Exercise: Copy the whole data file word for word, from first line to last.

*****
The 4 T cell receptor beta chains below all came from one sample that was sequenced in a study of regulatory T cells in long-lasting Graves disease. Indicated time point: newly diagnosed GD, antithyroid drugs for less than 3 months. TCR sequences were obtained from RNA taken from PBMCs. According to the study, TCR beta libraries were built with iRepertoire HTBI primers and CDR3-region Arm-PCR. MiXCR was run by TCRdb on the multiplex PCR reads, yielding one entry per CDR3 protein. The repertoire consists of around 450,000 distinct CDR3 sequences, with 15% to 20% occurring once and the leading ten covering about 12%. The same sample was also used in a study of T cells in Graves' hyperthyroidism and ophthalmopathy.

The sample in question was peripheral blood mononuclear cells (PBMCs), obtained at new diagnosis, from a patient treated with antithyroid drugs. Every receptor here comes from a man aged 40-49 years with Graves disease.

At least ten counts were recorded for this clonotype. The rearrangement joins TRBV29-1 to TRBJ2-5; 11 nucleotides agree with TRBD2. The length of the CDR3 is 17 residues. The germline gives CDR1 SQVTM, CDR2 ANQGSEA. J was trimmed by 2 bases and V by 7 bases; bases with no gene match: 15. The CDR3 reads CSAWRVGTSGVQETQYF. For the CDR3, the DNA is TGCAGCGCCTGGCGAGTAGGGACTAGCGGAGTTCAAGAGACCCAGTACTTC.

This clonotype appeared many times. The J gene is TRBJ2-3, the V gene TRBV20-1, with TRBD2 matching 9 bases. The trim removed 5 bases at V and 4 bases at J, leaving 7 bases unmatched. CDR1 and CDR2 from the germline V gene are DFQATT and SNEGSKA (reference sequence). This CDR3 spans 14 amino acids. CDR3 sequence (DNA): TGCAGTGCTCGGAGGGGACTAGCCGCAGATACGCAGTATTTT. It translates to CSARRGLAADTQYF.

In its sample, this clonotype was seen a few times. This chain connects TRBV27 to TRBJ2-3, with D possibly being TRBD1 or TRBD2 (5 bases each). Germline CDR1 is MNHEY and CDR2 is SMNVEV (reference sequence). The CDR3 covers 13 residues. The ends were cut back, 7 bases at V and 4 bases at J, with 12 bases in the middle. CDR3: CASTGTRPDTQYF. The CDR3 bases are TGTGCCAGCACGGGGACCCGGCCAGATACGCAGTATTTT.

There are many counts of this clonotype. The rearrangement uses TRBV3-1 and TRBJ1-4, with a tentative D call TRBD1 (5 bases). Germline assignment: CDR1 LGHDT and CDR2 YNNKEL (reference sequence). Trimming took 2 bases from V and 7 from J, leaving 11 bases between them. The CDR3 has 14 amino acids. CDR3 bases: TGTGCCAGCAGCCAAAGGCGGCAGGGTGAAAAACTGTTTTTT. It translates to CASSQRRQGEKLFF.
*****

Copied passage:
The 4 T cell receptor beta chains below all came from one sample that was sequenced in a study of regulatory T cells in long-lasting Graves disease. Indicated time point: newly diagnosed GD, antithyroid drugs for less than 3 months. TCR sequences were obtained from RNA taken from PBMCs. According to the study, TCR beta libraries were built with iRepertoire HTBI primers and CDR3-region Arm-PCR. MiXCR was run by TCRdb on the multiplex PCR reads, yielding one entry per CDR3 protein. The repertoire consists of around 450,000 distinct CDR3 sequences, with 15% to 20% occurring once and the leading ten covering about 12%. The same sample was also used in a study of T cells in Graves' hyperthyroidism and ophthalmopathy.

The sample in question was peripheral blood mononuclear cells (PBMCs), obtained at new diagnosis, from a patient treated with antithyroid drugs. Every receptor here comes from a man aged 40-49 years with Graves disease.

At least ten counts were recorded for this clonotype. The rearrangement joins TRBV29-1 to TRBJ2-5; 11 nucleotides agree with TRBD2. The length of the CDR3 is 17 residues. The germline gives CDR1 SQVTM, CDR2 ANQGSEA. J was trimmed by 2 bases and V by 7 bases; bases with no gene match: 15. The CDR3 reads CSAWRVGTSGVQETQYF. For the CDR3, the DNA is TGCAGCGCCTGGCGAGTAGGGACTAGCGGAGTTCAAGAGACCCAGTACTTC.

This clonotype appeared many times. The J gene is TRBJ2-3, the V gene TRBV20-1, with TRBD2 matching 9 bases. The trim removed 5 bases at V and 4 bases at J, leaving 7 bases unmatched. CDR1 and CDR2 from the germline V gene are DFQATT and SNEGSKA (reference sequence). This CDR3 spans 14 amino acids. CDR3 sequence (DNA): TGCAGTGCTCGGAGGGGACTAGCCGCAGATACGCAGTATTTT. It translates to CSARRGLAADTQYF.

In its sample, this clonotype was seen a few times. This chain connects TRBV27 to TRBJ2-3, with D possibly being TRBD1 or TRBD2 (5 bases each). Germline CDR1 is MNHEY and CDR2 is SMNVEV (reference sequence). The CDR3 covers 13 residues. The ends were cut back, 7 bases at V and 4 bases at J, with 12 bases in the middle. CDR3: CASTGTRPDTQYF. The CDR3 bases are TGTGCCAGCACGGGGACCCGGCCAGATACGCAGTATTTT.

There are many counts of this clonotype. The rearrangement uses TRBV3-1 and TRBJ1-4, with a tentative D call TRBD1 (5 bases). Germline assignment: CDR1 LGHDT and CDR2 YNNKEL (reference sequence). Trimming took 2 bases from V and 7 from J, leaving 11 bases between them. The CDR3 has 14 amino acids. CDR3 bases: TGTGCCAGCAGCCAAAGGCGGCAGGGTGAAAAACTGTTTTTT. It translates to CASSQRRQGEKLFF.